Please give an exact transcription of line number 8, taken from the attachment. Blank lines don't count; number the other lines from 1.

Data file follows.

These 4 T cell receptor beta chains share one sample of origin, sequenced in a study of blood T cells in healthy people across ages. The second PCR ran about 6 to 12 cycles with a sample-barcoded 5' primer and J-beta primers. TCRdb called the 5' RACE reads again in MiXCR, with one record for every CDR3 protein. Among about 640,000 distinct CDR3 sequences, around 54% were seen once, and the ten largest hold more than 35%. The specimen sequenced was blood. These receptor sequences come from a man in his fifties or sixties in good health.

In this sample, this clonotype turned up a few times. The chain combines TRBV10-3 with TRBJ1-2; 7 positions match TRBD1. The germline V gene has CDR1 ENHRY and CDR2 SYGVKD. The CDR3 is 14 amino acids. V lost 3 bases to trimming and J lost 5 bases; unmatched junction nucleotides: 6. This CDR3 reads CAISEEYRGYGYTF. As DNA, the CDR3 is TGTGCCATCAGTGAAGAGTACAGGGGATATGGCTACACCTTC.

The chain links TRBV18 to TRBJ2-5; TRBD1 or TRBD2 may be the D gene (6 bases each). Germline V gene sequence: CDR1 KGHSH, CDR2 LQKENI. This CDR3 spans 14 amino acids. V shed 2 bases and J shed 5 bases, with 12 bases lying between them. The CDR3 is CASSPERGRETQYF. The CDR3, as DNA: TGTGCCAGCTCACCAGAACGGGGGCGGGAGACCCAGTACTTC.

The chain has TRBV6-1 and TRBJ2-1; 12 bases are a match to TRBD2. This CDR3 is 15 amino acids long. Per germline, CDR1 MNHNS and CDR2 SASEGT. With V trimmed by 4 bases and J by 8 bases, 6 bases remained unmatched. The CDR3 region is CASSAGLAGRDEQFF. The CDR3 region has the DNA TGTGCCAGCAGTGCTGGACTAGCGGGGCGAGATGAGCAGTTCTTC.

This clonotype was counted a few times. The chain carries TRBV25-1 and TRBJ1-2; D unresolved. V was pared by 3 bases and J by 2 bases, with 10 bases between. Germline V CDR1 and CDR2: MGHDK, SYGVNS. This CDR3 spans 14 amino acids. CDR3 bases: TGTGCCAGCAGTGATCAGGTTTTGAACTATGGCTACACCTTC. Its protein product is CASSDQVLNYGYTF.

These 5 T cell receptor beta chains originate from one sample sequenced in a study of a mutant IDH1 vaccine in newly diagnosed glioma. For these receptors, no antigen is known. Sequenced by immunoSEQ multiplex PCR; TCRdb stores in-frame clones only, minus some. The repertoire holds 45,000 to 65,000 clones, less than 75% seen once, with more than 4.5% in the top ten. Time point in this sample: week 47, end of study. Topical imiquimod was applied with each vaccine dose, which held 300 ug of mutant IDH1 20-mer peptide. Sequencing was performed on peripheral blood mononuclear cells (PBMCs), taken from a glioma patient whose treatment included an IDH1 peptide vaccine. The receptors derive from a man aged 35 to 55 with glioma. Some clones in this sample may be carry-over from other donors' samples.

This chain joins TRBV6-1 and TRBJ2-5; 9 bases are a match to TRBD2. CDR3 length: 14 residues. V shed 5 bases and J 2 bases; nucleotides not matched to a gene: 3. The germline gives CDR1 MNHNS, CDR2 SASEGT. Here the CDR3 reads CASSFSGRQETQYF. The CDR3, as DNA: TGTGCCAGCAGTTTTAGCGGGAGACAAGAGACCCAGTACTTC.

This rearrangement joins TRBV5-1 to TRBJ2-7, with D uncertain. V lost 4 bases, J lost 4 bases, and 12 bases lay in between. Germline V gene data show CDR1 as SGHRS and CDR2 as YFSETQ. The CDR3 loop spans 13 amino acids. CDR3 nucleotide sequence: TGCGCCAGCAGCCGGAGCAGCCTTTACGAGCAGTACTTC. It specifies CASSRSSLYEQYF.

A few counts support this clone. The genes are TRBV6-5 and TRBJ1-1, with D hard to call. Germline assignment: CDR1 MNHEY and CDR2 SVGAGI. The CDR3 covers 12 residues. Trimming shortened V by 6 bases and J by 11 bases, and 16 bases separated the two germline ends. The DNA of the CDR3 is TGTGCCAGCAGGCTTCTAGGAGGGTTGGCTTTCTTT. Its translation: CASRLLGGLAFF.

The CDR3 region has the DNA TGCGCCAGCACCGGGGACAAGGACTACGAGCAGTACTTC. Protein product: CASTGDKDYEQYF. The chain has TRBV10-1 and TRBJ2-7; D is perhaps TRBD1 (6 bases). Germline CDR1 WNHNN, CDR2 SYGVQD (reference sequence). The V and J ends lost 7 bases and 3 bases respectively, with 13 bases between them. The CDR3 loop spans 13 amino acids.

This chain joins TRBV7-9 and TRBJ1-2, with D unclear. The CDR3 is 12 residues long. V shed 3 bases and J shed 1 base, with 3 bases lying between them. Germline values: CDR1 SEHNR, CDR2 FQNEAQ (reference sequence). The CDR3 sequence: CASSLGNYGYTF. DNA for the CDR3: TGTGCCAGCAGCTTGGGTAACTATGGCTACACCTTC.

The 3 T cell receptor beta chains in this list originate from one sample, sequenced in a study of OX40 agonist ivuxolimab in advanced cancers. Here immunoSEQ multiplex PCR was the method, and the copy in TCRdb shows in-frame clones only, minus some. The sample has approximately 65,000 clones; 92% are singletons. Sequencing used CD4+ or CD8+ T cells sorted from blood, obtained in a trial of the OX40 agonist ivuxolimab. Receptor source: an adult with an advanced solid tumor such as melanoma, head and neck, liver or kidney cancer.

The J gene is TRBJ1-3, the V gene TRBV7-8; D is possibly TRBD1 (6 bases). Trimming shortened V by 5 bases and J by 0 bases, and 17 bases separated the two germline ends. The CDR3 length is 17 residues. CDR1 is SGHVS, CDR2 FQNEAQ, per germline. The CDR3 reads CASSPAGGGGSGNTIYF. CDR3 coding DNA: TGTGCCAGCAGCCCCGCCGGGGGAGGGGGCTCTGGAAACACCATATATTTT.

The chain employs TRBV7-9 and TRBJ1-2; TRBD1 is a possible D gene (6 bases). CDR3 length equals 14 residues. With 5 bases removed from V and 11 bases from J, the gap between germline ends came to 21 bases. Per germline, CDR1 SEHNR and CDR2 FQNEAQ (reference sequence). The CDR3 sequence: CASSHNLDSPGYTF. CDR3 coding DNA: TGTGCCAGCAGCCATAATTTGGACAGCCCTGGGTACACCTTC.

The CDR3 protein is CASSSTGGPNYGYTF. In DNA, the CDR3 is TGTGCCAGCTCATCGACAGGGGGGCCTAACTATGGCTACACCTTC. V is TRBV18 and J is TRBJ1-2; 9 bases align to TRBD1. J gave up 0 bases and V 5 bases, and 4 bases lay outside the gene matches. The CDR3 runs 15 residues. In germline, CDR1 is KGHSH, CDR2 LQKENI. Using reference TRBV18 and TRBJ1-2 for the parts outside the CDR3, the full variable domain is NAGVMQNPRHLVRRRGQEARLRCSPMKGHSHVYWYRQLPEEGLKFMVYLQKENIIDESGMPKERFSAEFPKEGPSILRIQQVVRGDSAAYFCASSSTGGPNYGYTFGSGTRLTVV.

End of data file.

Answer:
This rearrangement joins TRBV5-1 to TRBJ2-7, with D uncertain. V lost 4 bases, J lost 4 bases, and 12 bases lay in between. Germline V gene data show CDR1 as SGHRS and CDR2 as YFSETQ. The CDR3 loop spans 13 amino acids. CDR3 nucleotide sequence: TGCGCCAGCAGCCGGAGCAGCCTTTACGAGCAGTACTTC. It specifies CASSRSSLYEQYF.